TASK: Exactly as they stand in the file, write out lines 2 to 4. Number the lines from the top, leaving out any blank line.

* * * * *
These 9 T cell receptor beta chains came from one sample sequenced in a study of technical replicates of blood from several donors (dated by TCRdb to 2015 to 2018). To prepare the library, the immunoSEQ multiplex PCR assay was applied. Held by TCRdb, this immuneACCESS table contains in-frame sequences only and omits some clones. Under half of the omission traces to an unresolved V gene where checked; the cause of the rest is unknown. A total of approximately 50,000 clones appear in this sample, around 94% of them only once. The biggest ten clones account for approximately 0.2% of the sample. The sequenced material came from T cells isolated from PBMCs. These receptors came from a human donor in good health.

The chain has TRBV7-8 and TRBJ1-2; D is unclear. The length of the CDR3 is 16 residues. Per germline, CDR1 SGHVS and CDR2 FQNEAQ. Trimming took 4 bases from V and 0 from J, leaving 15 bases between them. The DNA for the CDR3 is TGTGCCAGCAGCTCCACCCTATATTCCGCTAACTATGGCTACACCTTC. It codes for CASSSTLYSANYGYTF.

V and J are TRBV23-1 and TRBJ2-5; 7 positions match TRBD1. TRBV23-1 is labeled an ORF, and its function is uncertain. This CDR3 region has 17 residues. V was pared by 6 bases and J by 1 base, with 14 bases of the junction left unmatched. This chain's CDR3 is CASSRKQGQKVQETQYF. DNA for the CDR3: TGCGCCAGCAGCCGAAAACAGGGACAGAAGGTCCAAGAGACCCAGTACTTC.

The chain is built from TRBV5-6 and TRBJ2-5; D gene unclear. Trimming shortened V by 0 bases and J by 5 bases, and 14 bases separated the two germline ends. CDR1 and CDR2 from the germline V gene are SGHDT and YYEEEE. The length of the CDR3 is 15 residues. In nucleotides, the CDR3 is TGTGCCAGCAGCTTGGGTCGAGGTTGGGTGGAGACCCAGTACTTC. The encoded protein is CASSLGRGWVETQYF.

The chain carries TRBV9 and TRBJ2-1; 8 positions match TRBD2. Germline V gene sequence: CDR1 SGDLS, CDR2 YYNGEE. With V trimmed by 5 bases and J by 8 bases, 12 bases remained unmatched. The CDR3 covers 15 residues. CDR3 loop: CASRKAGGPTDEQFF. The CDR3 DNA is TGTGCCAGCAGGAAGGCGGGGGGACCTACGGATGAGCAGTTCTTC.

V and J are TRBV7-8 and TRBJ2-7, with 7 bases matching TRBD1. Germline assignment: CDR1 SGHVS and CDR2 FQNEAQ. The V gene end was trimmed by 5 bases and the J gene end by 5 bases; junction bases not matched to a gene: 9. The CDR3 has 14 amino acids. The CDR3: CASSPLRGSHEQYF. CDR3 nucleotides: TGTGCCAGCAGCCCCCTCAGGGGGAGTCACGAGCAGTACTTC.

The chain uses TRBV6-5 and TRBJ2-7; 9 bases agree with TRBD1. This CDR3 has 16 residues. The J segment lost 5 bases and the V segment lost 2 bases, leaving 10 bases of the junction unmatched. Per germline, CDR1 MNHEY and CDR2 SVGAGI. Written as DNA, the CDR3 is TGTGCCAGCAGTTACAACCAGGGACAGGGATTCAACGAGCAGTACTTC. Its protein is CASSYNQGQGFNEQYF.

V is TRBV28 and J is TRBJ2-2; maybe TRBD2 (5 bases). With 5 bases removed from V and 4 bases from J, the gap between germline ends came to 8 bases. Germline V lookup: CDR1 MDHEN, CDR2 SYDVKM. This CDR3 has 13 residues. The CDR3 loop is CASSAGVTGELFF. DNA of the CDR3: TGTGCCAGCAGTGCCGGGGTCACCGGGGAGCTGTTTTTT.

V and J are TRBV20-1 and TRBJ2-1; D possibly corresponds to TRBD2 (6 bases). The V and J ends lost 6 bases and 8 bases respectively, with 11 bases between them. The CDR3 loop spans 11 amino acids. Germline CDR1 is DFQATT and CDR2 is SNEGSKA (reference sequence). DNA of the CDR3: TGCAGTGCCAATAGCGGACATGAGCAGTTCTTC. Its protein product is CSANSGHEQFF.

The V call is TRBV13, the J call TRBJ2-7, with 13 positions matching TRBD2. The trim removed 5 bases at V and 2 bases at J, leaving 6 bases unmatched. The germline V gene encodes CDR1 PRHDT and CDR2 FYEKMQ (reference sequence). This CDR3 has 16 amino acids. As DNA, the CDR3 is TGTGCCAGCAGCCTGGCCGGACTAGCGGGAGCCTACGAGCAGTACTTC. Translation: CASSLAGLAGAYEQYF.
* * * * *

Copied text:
The chain has TRBV7-8 and TRBJ1-2; D is unclear. The length of the CDR3 is 16 residues. Per germline, CDR1 SGHVS and CDR2 FQNEAQ. Trimming took 4 bases from V and 0 from J, leaving 15 bases between them. The DNA for the CDR3 is TGTGCCAGCAGCTCCACCCTATATTCCGCTAACTATGGCTACACCTTC. It codes for CASSSTLYSANYGYTF.

V and J are TRBV23-1 and TRBJ2-5; 7 positions match TRBD1. TRBV23-1 is labeled an ORF, and its function is uncertain. This CDR3 region has 17 residues. V was pared by 6 bases and J by 1 base, with 14 bases of the junction left unmatched. This chain's CDR3 is CASSRKQGQKVQETQYF. DNA for the CDR3: TGCGCCAGCAGCCGAAAACAGGGACAGAAGGTCCAAGAGACCCAGTACTTC.

The chain is built from TRBV5-6 and TRBJ2-5; D gene unclear. Trimming shortened V by 0 bases and J by 5 bases, and 14 bases separated the two germline ends. CDR1 and CDR2 from the germline V gene are SGHDT and YYEEEE. The length of the CDR3 is 15 residues. In nucleotides, the CDR3 is TGTGCCAGCAGCTTGGGTCGAGGTTGGGTGGAGACCCAGTACTTC. The encoded protein is CASSLGRGWVETQYF.